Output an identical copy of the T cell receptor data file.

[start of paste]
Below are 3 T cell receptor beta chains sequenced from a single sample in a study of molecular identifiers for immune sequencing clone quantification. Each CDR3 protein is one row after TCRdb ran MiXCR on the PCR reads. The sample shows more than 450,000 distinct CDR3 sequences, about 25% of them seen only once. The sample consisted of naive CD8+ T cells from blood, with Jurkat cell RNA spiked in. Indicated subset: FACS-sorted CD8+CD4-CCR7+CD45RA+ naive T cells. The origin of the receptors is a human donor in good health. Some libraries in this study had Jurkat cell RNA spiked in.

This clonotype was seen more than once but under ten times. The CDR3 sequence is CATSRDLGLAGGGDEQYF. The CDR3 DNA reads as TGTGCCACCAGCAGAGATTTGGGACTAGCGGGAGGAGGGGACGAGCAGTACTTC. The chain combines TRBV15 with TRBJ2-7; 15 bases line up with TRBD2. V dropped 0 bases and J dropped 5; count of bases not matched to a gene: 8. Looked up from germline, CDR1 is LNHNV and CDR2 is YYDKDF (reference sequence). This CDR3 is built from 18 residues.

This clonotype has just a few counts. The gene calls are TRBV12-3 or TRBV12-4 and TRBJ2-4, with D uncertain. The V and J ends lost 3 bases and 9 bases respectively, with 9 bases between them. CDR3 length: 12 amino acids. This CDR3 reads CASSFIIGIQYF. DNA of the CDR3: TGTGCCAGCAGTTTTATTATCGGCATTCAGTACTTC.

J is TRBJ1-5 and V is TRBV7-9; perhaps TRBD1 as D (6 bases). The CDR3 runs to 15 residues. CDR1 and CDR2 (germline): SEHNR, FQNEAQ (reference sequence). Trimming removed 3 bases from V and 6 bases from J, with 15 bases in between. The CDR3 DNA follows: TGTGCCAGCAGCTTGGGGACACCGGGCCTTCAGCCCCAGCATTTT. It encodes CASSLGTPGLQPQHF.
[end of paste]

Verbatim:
Below are 3 T cell receptor beta chains sequenced from a single sample in a study of molecular identifiers for immune sequencing clone quantification. Each CDR3 protein is one row after TCRdb ran MiXCR on the PCR reads. The sample shows more than 450,000 distinct CDR3 sequences, about 25% of them seen only once. The sample consisted of naive CD8+ T cells from blood, with Jurkat cell RNA spiked in. Indicated subset: FACS-sorted CD8+CD4-CCR7+CD45RA+ naive T cells. The origin of the receptors is a human donor in good health. Some libraries in this study had Jurkat cell RNA spiked in.

This clonotype was seen more than once but under ten times. The CDR3 sequence is CATSRDLGLAGGGDEQYF. The CDR3 DNA reads as TGTGCCACCAGCAGAGATTTGGGACTAGCGGGAGGAGGGGACGAGCAGTACTTC. The chain combines TRBV15 with TRBJ2-7; 15 bases line up with TRBD2. V dropped 0 bases and J dropped 5; count of bases not matched to a gene: 8. Looked up from germline, CDR1 is LNHNV and CDR2 is YYDKDF (reference sequence). This CDR3 is built from 18 residues.

This clonotype has just a few counts. The gene calls are TRBV12-3 or TRBV12-4 and TRBJ2-4, with D uncertain. The V and J ends lost 3 bases and 9 bases respectively, with 9 bases between them. CDR3 length: 12 amino acids. This CDR3 reads CASSFIIGIQYF. DNA of the CDR3: TGTGCCAGCAGTTTTATTATCGGCATTCAGTACTTC.

J is TRBJ1-5 and V is TRBV7-9; perhaps TRBD1 as D (6 bases). The CDR3 runs to 15 residues. CDR1 and CDR2 (germline): SEHNR, FQNEAQ (reference sequence). Trimming removed 3 bases from V and 6 bases from J, with 15 bases in between. The CDR3 DNA follows: TGTGCCAGCAGCTTGGGGACACCGGGCCTTCAGCCCCAGCATTTT. It encodes CASSLGTPGLQPQHF.